Warehouse K

All Over Money

Page 2
Page 3

Were Tennessee Fire Fighters Caught In Political Trap?

By James Donahue

There has been national anger and outrage over the story of the South Fulton, Tennessee fire department that stood by and watched a family’s house burn to the ground because it had not paid a $75 fee for fire protection.

Unfortunately, the anger has been aimed at the local fire fighters when it may not have been something they wanted to do. The real culprits might well be found sitting quietly in their ivory towers within local government offices.

As one neighboring fire chief stated: “Truly, a firefighter cannot stand by and watch something burn. He can’t stand by and not try to react to a fire or rescue. They are trained to take care of people.”

As a former volunteer fire fighter, I know exactly what that chief meant. The crew I proudly served with went out of its way, some of our members risking life and limb to put out fires and rescue people and even pets caught in burning buildings. Turning away from a burning building is not something any real fire fighter would intentionally do.

During my fire fighting days in South Haven, Michigan, however, I also was once on a fire truck that turned away from a township fire and we were forced to watch buildings burn. It made us all sick and the situation we found ourselves in was political. The township where that farm was located was just over the township line. And the township had declined that spring to pay for fire protection.

As a working news bureau reporter I was well aware of the rift between the City of South Haven and Casco Township, in nearby Allegan County, over a decision to increase the yearly charge for township fire protection. The Casco Township board balked that spring and rather than dip into the township’s limited coffers to pay South Haven, it chose instead to contract with the City of Allegan for its fire protection at a less costly rate.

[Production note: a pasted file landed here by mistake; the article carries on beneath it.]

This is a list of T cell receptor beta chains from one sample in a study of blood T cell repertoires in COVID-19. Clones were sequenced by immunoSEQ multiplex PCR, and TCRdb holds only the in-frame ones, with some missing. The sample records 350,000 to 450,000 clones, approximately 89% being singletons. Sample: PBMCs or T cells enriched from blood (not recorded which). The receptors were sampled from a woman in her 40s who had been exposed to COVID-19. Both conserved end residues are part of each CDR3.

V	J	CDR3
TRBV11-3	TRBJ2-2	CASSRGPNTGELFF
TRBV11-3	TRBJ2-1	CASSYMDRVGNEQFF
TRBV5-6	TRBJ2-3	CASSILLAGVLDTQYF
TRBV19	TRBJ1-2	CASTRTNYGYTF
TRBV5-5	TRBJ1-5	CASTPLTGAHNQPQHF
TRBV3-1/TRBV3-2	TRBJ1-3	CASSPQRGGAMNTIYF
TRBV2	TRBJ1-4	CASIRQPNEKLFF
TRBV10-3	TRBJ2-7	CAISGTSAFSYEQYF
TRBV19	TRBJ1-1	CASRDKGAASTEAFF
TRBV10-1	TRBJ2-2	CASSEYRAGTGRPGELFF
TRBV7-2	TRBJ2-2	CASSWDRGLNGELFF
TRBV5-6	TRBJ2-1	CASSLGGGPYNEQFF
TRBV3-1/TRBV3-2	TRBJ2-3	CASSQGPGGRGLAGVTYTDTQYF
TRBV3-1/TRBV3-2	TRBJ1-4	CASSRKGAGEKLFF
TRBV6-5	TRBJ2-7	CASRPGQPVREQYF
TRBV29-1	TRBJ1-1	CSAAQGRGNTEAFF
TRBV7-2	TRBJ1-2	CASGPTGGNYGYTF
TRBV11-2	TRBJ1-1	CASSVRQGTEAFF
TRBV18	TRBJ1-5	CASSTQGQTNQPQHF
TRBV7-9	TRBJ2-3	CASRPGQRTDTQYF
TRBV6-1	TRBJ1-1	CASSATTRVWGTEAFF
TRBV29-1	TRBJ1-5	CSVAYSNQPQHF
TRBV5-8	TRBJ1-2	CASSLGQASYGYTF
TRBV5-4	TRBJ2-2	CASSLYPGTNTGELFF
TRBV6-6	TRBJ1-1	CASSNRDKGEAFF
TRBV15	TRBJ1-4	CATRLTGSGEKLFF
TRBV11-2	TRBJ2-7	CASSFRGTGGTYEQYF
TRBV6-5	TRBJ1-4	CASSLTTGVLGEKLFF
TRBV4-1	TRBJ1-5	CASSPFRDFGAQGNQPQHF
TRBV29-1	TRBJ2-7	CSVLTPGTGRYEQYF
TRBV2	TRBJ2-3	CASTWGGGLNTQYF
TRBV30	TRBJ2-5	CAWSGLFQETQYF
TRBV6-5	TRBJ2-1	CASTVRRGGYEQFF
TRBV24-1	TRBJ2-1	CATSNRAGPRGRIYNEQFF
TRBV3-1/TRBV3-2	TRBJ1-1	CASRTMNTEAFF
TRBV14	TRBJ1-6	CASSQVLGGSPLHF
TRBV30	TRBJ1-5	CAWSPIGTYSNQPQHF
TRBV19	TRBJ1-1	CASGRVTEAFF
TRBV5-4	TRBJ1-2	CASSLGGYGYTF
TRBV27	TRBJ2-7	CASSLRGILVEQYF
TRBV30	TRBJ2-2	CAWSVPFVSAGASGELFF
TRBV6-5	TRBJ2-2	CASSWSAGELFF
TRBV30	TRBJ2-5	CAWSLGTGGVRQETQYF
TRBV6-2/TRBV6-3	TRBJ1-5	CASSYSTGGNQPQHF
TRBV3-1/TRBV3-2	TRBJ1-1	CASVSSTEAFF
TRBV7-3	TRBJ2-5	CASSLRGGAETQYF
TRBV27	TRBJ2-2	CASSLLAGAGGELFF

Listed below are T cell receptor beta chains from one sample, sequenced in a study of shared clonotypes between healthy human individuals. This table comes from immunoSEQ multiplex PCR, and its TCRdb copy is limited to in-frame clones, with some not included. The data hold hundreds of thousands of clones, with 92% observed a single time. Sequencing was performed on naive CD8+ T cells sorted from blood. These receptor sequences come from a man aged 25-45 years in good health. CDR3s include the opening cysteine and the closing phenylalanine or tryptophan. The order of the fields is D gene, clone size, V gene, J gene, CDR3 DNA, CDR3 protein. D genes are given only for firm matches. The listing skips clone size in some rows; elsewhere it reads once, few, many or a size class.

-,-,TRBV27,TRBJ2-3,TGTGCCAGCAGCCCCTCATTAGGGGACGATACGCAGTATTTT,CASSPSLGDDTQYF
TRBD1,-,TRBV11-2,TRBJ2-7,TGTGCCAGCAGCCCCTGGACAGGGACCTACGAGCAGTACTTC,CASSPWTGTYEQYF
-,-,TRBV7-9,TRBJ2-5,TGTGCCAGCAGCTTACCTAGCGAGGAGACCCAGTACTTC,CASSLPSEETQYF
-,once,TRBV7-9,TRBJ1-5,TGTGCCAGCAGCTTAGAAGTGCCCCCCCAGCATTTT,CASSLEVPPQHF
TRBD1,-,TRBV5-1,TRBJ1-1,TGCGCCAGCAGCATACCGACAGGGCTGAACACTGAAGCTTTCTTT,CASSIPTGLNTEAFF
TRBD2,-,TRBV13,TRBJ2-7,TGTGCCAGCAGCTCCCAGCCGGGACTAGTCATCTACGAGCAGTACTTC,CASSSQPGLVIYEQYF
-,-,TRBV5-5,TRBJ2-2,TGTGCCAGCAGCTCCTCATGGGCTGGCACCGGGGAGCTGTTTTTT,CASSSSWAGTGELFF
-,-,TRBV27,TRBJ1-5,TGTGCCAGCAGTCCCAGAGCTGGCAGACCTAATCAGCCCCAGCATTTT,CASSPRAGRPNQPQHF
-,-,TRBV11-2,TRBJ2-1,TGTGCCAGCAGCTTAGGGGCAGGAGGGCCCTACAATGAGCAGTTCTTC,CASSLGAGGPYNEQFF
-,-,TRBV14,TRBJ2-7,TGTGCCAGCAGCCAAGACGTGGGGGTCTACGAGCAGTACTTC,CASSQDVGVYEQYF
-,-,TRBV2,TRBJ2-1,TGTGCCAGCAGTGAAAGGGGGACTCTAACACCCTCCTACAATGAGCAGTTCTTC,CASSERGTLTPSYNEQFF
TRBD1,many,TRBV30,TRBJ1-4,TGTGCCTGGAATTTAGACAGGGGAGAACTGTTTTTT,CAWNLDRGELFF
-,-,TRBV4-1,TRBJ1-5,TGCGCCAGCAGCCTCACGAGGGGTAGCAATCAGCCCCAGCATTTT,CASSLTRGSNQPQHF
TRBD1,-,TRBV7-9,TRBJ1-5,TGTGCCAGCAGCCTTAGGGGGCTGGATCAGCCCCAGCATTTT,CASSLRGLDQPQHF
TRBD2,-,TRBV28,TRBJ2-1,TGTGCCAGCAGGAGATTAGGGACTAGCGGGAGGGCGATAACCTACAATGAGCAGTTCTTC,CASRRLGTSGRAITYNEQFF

The farm where this fire occurred was within a stone’s throw of the South Haven City limits. The city limits stopped at the Allegan County and Casco Township line. The City of Allegan is the Allegan County seat, located some 40 or 50 miles away. It doesn’t take a genius to figure out that the township board’s decision that spring put township property owners living close to South Haven in jeopardy.

The whole issue would probably have been ironed out, as political issues like that usually are, and nobody would have been the wiser had there not been a fire during those critical weeks when all of the bickering was going on. But it was spring, the snows had melted, and there was dry grass being fanned by hefty breezes blowing right off the open waters of Lake Michigan. We were always busy that time of the year because grass and brush fires were breaking out everywhere.

That is what this fire started out to be. It was a grass fire, probably caused by sparks from a carelessly unattended trash burner, on that Casco Township farm. When the call came in all that we knew is that the fire was at the north end of South Haven.

I happened to be waiting at the fire hall with other volunteer and regular fire fighters that day. It was a breezy spring day and we were expecting just such a fire to happen. When the call came in we jumped in our bunkers and were climbing into the pumper-tanker, especially designed for rural blazes because it carried enough water to knock down most fires. The guys that drove those trucks were regular, full-time fire fighters employed by the city. Our crews were comprised of both regular and volunteers.